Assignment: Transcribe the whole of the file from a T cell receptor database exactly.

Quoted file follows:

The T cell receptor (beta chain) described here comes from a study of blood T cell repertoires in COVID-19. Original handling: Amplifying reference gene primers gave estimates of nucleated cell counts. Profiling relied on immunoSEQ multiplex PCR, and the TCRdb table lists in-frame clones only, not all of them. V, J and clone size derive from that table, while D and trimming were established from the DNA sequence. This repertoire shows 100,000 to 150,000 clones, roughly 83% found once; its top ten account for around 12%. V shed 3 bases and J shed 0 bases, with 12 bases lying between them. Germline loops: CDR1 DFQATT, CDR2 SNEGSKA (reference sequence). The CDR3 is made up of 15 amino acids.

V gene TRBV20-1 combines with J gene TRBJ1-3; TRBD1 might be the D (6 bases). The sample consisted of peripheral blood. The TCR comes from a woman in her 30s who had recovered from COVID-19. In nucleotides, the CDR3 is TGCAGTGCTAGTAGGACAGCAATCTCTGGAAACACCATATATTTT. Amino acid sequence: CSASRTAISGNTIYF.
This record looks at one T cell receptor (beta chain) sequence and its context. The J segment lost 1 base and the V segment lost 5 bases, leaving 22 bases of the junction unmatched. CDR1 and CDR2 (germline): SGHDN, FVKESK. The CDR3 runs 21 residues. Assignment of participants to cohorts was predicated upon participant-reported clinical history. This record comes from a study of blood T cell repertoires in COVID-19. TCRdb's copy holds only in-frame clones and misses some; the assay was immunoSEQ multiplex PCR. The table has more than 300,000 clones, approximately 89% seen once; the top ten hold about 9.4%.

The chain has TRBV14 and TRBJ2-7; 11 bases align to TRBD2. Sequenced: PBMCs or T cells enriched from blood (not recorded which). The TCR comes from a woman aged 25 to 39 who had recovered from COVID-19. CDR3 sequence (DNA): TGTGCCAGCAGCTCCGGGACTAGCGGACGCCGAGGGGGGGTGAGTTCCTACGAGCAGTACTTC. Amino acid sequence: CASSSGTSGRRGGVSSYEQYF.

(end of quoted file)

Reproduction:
The T cell receptor (beta chain) described here comes from a study of blood T cell repertoires in COVID-19. Original handling: Amplifying reference gene primers gave estimates of nucleated cell counts. Profiling relied on immunoSEQ multiplex PCR, and the TCRdb table lists in-frame clones only, not all of them. V, J and clone size derive from that table, while D and trimming were established from the DNA sequence. This repertoire shows 100,000 to 150,000 clones, roughly 83% found once; its top ten account for around 12%. V shed 3 bases and J shed 0 bases, with 12 bases lying between them. Germline loops: CDR1 DFQATT, CDR2 SNEGSKA (reference sequence). The CDR3 is made up of 15 amino acids.

V gene TRBV20-1 combines with J gene TRBJ1-3; TRBD1 might be the D (6 bases). The sample consisted of peripheral blood. The TCR comes from a woman in her 30s who had recovered from COVID-19. In nucleotides, the CDR3 is TGCAGTGCTAGTAGGACAGCAATCTCTGGAAACACCATATATTTT. Amino acid sequence: CSASRTAISGNTIYF.
This record looks at one T cell receptor (beta chain) sequence and its context. The J segment lost 1 base and the V segment lost 5 bases, leaving 22 bases of the junction unmatched. CDR1 and CDR2 (germline): SGHDN, FVKESK. The CDR3 runs 21 residues. Assignment of participants to cohorts was predicated upon participant-reported clinical history. This record comes from a study of blood T cell repertoires in COVID-19. TCRdb's copy holds only in-frame clones and misses some; the assay was immunoSEQ multiplex PCR. The table has more than 300,000 clones, approximately 89% seen once; the top ten hold about 9.4%.

The chain has TRBV14 and TRBJ2-7; 11 bases align to TRBD2. Sequenced: PBMCs or T cells enriched from blood (not recorded which). The TCR comes from a woman aged 25 to 39 who had recovered from COVID-19. CDR3 sequence (DNA): TGTGCCAGCAGCTCCGGGACTAGCGGACGCCGAGGGGGGGTGAGTTCCTACGAGCAGTACTTC. Amino acid sequence: CASSSGTSGRRGGVSSYEQYF.